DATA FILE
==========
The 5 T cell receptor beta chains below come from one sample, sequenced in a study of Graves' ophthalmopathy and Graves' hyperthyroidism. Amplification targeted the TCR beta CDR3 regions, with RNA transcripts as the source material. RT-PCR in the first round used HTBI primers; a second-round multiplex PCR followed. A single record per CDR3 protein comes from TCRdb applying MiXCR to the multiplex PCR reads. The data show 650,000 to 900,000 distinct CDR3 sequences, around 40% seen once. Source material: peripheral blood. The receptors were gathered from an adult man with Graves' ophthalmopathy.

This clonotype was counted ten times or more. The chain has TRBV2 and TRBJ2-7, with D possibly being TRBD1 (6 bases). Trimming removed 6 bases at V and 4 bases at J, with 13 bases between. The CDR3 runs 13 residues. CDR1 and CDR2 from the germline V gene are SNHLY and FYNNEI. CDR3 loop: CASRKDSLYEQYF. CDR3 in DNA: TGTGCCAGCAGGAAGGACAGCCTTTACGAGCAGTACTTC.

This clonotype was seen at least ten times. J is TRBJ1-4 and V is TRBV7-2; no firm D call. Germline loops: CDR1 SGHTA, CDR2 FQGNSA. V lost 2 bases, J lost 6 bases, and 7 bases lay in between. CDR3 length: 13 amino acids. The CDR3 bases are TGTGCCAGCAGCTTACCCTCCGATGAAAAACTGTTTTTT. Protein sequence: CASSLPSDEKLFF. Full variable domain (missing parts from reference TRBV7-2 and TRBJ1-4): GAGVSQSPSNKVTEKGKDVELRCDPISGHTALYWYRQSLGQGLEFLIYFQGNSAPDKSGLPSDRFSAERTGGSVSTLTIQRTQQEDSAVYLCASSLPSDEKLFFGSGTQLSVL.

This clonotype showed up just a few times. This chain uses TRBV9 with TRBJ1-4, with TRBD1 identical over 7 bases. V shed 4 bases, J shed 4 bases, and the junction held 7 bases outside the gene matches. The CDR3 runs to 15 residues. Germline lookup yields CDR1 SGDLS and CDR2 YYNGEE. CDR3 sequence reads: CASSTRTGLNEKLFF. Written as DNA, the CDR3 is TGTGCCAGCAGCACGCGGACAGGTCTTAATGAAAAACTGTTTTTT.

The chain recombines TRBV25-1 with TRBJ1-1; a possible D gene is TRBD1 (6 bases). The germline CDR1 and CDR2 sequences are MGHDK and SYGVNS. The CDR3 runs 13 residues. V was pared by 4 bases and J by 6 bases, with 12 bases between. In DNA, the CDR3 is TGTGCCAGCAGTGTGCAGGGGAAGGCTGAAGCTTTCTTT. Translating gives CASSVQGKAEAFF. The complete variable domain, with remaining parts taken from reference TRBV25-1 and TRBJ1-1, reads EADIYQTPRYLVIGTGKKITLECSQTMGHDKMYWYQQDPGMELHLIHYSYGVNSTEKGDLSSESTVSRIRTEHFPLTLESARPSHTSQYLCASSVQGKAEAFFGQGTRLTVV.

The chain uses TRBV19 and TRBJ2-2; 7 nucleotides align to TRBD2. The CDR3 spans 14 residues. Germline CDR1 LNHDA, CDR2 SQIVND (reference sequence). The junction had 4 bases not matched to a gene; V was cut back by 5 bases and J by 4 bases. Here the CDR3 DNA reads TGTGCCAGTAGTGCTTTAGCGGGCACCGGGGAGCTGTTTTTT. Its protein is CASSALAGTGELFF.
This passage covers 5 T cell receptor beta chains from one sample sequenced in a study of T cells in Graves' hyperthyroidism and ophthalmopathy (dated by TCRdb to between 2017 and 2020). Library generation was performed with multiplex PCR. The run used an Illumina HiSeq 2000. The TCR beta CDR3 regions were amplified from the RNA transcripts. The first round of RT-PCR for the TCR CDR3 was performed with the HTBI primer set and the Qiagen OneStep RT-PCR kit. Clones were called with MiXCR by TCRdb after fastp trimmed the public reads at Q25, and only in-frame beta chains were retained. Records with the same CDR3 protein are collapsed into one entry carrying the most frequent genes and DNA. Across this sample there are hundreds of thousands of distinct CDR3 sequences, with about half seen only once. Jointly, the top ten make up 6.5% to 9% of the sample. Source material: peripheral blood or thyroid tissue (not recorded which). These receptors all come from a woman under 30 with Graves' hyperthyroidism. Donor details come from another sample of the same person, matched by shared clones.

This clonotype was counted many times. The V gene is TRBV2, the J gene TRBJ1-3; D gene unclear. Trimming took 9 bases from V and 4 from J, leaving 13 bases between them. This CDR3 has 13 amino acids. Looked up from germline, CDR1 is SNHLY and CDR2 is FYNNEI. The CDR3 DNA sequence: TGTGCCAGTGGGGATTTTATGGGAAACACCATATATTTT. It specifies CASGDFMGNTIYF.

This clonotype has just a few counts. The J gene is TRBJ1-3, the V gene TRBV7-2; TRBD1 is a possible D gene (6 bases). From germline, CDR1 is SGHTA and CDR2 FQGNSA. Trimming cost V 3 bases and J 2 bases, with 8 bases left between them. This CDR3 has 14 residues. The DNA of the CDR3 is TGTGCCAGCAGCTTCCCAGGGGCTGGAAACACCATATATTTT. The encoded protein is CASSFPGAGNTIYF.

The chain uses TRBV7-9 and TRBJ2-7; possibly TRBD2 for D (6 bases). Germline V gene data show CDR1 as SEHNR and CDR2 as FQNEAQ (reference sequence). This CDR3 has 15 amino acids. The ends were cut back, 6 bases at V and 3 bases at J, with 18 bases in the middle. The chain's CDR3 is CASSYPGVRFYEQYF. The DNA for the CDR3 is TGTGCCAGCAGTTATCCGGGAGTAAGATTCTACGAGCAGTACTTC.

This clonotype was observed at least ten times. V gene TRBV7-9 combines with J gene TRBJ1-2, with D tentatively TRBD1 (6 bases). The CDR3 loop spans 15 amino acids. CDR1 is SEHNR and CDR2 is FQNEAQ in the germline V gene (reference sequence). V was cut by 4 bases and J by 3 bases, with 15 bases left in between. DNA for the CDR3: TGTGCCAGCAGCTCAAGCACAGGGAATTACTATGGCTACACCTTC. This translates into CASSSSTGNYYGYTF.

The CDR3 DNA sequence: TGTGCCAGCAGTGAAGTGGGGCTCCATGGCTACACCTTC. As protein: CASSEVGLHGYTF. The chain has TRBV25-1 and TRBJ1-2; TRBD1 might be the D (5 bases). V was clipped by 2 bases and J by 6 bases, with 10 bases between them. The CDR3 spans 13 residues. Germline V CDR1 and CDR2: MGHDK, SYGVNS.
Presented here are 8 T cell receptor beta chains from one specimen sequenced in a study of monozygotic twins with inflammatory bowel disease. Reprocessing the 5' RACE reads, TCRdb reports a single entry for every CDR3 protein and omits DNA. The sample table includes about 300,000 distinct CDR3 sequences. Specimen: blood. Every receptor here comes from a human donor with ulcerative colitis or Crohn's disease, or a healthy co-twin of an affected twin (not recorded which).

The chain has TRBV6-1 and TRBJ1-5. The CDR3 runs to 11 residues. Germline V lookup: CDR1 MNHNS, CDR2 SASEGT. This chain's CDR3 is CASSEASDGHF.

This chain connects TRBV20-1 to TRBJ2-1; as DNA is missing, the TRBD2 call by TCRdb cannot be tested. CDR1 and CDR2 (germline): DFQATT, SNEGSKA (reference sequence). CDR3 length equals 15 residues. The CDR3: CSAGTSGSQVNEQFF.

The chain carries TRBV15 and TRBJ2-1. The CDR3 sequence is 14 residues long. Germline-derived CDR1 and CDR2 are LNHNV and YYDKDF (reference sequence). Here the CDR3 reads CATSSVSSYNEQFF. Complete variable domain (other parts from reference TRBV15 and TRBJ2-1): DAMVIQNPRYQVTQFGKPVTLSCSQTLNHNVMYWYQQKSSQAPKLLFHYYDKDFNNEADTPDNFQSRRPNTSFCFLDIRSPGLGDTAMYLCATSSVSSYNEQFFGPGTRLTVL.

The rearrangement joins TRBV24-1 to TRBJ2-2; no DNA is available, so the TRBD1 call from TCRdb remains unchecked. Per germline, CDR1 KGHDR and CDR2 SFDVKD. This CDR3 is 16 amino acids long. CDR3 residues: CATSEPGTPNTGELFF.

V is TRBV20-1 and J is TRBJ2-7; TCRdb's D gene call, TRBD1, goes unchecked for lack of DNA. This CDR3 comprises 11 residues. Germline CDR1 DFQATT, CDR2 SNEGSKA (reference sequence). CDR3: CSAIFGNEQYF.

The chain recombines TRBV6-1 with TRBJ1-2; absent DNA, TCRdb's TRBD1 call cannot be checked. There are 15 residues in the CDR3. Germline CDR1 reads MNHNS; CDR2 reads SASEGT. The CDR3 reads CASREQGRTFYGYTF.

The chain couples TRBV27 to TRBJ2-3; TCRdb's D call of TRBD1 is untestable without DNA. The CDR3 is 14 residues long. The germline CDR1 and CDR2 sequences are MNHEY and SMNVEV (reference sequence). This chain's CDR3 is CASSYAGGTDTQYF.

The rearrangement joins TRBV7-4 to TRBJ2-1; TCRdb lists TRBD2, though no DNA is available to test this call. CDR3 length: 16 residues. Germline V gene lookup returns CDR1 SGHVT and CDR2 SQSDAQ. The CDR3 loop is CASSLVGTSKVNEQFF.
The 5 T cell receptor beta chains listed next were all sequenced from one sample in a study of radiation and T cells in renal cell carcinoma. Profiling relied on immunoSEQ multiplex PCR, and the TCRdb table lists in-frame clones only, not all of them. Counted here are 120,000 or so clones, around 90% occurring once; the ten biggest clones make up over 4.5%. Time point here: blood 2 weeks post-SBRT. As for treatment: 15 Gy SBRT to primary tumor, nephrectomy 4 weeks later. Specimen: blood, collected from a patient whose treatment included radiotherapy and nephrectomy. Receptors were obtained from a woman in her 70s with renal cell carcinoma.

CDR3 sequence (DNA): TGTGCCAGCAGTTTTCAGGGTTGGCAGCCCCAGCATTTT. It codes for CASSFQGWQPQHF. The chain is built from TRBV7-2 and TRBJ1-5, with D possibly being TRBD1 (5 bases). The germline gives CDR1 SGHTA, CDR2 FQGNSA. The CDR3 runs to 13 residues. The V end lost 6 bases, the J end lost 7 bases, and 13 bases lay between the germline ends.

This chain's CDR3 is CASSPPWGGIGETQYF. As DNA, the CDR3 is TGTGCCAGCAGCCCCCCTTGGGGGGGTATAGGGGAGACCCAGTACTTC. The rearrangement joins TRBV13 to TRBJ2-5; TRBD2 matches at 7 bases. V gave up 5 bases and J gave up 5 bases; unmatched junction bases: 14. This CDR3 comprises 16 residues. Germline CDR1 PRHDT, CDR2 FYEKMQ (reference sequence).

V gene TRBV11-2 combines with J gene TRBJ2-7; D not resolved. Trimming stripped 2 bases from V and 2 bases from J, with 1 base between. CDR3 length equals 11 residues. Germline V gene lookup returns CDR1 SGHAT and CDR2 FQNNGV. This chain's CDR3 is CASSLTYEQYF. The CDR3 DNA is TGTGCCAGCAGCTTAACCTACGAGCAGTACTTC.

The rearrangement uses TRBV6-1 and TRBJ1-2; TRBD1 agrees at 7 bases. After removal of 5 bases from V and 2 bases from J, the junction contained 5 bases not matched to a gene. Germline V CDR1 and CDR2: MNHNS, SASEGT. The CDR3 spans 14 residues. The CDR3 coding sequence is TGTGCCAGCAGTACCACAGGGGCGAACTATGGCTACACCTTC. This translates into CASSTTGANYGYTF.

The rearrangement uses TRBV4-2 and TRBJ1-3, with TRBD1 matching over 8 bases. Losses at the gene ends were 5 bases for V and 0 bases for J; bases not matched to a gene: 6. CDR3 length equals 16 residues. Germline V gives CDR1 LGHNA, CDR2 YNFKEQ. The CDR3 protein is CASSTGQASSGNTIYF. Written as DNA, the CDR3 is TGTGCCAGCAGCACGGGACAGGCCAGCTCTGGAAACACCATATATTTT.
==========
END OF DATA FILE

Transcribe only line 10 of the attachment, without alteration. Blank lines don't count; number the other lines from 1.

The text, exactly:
The chain uses TRBV7-9 and TRBJ2-7; possibly TRBD2 for D (6 bases). Germline V gene data show CDR1 as SEHNR and CDR2 as FQNEAQ (reference sequence). This CDR3 has 15 amino acids. The ends were cut back, 6 bases at V and 3 bases at J, with 18 bases in the middle. The chain's CDR3 is CASSYPGVRFYEQYF. The DNA for the CDR3 is TGTGCCAGCAGTTATCCGGGAGTAAGATTCTACGAGCAGTACTTC.